Puerto Vallarta, Melaque, Faro de Bucerias
April 7, 2007
After a fruitless search through Puerto Vallarta for the
two RV parks in our guidebook we stumble into Tachos, a pretty RV Park
with cobble stoned roadways and shady palms.
bathrooms are in the usual decrepit state, but what totally took Steve
by surprise was sharing the facilities with the “girls.” When
he first walked in he thought he had the wrong baño because there
were a group of mini-skirted young ladies encamped before the mirrors,
primping from suitcase-sized makeup kits. He backed out of the room, thinking
he’d made a mistake ...but no, the sign said “cabilleros.”
So he went back in and told the young ladies they were in the wrong bathroom
...upon which they set to tittering and some nearby kids nearly wet themselves
they were laughing so hard. One of them finally whispered to him,
“gays.” It turns out that Puerto Vallarta is the gay
capital of Mexico.
The “girls,” of course, are on holiday for Holy
Week. Outside of monopolizing the mirror space, they pretty much keep
to themselves. Except when they drive round and round the campground in
a red convertible with the top down, sprawled over the trunk like prom
queens. They play a kind of hip hop salsa music REALLY loud so you cannot
NOT notice them.
Most of the time this is enjoyed as part of the local colour,
but the thing is, they get dolled up and head out to the clubs about 10
pm. By 11 the park settles down and everyone goes to bed. Then at 4 am,
and after four nights here I swear you can set your
clock by this, they return, making a full tour of the campground with
their music going FULL blast again. The ladies are home for the night.
We roll over and go back to sleep. Once you get the routine figured out
The park is also full of Mexican holidayers. It appears
that families, and maybe even whole villages, charter humongous buses
to bring them to the beach for Holy Week. Once here, they create tarped
and tented encampments. Millions of children are flying around, in and
out of the pool, food is burning on the barbie, the bushes are all covered
in drying clothes and music, loud lively music fills the air.
Weather is currently hot and muggy during the day but by
evening it is much cooler and
we sleep well.
Downtown Puerto Vallarta is a mob scene of holidayers –
street hawkers and families partying on the beach and young people riding
around in the back of pickup trucks and pretty young tarts arranging themselves
where they will be noticed. The beach is also home to sand sculpting and
for Holy Week, the theme is the Last Supper.
We walked the backstreets and through the market stalls.
All the usual t-shirts and hats and thin muslin sundresses. The things
I do see that I want – like a hammock chair, are too expensive.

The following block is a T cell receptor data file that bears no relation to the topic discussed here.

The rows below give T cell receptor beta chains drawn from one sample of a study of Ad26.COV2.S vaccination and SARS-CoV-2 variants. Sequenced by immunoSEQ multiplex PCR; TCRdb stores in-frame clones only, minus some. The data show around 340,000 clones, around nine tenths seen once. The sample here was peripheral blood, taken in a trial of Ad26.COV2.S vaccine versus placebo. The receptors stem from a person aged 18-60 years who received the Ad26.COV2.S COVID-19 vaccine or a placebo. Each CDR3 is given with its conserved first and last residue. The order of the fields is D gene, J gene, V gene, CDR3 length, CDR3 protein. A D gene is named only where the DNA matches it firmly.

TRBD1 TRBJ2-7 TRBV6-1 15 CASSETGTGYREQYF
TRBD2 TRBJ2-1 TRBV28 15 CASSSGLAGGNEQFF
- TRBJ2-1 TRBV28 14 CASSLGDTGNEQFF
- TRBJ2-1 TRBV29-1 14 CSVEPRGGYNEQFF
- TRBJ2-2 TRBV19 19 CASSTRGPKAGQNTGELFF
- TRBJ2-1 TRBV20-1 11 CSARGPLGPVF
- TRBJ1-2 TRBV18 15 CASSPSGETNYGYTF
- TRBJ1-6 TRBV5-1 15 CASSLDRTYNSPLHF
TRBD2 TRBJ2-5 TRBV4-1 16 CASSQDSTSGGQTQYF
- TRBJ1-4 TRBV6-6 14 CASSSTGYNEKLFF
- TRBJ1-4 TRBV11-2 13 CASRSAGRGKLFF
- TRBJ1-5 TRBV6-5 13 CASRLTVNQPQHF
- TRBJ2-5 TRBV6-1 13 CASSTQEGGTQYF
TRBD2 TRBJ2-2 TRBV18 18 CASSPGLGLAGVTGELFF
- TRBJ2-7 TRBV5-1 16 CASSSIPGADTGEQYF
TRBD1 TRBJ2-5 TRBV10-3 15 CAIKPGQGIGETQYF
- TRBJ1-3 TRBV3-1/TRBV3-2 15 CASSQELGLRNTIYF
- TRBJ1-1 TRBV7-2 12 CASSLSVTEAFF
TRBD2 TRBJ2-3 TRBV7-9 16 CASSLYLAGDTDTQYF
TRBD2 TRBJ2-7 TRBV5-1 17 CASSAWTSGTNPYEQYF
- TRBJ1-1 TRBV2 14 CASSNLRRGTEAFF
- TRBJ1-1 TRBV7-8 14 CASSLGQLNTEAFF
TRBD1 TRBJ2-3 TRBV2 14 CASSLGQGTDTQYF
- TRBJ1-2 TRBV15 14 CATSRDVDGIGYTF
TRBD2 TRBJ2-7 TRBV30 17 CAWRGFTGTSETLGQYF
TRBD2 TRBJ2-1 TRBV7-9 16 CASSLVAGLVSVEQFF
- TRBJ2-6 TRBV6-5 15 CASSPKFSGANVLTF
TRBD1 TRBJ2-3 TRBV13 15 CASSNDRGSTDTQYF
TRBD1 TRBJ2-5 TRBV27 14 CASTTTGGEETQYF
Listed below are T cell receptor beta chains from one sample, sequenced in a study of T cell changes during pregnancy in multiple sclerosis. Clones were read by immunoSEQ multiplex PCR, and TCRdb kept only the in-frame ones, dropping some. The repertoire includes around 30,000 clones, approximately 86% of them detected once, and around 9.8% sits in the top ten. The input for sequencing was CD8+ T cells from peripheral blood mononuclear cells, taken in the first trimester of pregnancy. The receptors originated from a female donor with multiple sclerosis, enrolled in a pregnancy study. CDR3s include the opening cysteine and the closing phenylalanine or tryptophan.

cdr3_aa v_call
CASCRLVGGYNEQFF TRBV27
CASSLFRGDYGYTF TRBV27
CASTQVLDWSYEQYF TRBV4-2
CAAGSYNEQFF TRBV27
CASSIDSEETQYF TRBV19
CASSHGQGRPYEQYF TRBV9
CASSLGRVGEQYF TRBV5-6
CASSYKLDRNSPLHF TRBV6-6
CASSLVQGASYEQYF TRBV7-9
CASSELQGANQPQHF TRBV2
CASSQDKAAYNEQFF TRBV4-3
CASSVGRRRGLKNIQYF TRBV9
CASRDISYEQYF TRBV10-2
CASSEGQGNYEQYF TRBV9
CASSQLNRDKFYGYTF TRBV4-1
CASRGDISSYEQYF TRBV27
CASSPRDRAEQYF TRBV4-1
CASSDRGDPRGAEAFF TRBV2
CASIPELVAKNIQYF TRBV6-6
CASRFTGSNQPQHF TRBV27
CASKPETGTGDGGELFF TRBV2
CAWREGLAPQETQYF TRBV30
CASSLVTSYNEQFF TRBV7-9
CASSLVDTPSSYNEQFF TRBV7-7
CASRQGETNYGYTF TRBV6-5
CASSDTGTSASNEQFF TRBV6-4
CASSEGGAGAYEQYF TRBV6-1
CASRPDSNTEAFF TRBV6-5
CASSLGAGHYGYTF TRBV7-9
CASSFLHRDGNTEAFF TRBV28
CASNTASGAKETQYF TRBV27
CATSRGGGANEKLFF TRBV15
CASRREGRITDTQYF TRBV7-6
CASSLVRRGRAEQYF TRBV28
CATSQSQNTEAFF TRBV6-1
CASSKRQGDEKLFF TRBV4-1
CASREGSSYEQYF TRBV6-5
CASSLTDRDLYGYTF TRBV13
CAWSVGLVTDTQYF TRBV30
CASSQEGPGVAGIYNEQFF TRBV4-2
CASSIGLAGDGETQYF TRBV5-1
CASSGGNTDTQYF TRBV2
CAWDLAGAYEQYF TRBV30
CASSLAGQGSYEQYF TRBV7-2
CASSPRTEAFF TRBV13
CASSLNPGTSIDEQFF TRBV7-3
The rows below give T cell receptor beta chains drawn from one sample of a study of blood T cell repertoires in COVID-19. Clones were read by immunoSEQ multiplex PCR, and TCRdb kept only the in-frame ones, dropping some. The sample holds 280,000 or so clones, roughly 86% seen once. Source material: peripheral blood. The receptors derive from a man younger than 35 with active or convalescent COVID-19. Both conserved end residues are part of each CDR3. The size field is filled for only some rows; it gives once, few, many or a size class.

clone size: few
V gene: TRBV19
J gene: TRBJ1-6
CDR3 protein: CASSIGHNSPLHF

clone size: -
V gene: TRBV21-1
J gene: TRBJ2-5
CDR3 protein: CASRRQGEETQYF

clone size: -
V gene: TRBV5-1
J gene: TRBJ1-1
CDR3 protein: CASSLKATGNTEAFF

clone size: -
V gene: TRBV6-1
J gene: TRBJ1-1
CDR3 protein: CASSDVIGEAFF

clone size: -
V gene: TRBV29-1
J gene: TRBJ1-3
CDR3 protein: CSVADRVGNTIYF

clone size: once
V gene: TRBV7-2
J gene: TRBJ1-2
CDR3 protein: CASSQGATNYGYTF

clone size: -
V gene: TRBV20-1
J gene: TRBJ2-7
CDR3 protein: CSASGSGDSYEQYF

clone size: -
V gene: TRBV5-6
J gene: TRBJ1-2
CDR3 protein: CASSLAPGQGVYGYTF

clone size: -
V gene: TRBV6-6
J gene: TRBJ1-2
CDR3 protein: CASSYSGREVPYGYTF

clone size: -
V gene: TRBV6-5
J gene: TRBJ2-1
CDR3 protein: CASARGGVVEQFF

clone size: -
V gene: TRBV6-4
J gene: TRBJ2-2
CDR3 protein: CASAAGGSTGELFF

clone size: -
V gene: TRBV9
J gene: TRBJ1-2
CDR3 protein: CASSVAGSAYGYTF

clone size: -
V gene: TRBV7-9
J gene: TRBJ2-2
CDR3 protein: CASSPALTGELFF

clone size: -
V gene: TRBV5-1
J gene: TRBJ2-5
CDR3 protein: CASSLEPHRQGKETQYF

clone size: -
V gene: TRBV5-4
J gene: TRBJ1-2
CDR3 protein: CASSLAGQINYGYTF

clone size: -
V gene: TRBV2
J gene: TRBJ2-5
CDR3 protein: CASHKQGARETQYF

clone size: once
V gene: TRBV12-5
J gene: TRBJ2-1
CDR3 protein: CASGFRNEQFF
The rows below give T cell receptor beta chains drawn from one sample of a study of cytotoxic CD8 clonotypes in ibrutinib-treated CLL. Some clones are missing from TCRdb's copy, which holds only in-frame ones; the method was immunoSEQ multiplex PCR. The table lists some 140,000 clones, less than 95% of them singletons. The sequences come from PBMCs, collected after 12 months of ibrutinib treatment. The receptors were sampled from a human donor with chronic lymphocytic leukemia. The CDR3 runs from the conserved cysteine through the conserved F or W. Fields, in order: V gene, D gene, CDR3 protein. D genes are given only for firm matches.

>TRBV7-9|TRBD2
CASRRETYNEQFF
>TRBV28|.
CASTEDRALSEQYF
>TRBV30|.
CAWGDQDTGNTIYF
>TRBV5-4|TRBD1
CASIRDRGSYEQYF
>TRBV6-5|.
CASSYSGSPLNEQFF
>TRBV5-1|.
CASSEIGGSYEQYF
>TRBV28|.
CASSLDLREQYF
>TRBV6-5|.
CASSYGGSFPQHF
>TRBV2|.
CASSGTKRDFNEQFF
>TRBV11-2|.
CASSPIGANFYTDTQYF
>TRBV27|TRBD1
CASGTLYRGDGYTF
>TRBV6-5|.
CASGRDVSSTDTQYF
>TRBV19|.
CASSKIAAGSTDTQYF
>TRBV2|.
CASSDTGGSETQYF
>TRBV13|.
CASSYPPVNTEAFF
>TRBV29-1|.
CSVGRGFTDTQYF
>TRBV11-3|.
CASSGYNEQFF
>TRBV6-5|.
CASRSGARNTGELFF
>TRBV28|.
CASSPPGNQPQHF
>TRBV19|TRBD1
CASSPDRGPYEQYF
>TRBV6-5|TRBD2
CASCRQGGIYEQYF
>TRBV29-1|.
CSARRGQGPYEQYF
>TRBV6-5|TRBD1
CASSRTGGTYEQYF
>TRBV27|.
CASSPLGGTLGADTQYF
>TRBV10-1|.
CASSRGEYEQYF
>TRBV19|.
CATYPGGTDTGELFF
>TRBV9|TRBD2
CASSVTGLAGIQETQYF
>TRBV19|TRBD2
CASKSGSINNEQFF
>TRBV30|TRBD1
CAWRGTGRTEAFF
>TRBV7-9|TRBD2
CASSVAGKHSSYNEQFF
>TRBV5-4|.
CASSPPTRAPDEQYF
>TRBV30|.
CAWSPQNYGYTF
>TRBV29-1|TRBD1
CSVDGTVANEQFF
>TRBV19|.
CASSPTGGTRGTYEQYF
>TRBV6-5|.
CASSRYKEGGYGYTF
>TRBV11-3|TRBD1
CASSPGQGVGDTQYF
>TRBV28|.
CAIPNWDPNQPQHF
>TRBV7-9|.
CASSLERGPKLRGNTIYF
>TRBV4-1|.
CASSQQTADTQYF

vendor wants $100 and I wouldn’t pay more than $30. So it’s
a standoff and we laugh together about that. After paying just $18 for
a beautiful hammock in CR I could never bring myself to pay $100 here.
One thing I've really enjoyed here in Mexico is all the
street art. Whimsical statuary decorates public places pretty much everywhere
we've been. The malecons (ocean walkways) are a favourite place for them
and Puerto Vallarta does not disappoint. In one spot there was a whole
circle of fantastical statuary - with holidayers draping themselve over
it, for photos. My favourite though, was an elegant statue of Spanish
I’ve never seen such plucky, hardworking people. They
put so much effort into making
things nice. With all the dust and the lack of money it is not easy. We
watched one fellow, with everything around him falling apart, patiently
repainting the balcony railing on his own tiny apartment.
We’ve also noticed that almost every building has
re-bar poking out the roof. Kind of like the “unfinished basement”
in reverse. It seems that people build the first floor and have hopes
of some day scraping together the money for a second floor. So they leave
re-bar poking up into the sky. Someone told us it’s because they
don’t have to pay property taxes till a building is “finished.”
Don’t know if that is true, but it would explain a lot.
Relaxing “at home” later that afternoon we noticed
a large (maybe 4 feet from tail to head), lizard in the tree. While Steve
was chasing him around to get a photo, two smaller lizards poked their
heads out. Turns out they live in a hollow tree beside us.
We’re pleased to see them because there has been a
noticeable lack of wildlife in Mexico. Virtually anywhere else in the
world we’ve been entertained by the local birds, rodents, lizards,
and whatever. Until today, the only Mexcian wildlife we’ve seen
are two cockroaches, some lethargic pelicans, and big black birds that
cannot be bothered to beg.
San Patricio Melaque
April 10, 2007
Heading south this morning, our objective is the coastal
town of San Patricio Melaque. It’s a slow
but interesting road, taking 5 hours to travel just 200 km. A lot of climbing
up and down mountains, puttering behind overloaded trucks through agricultural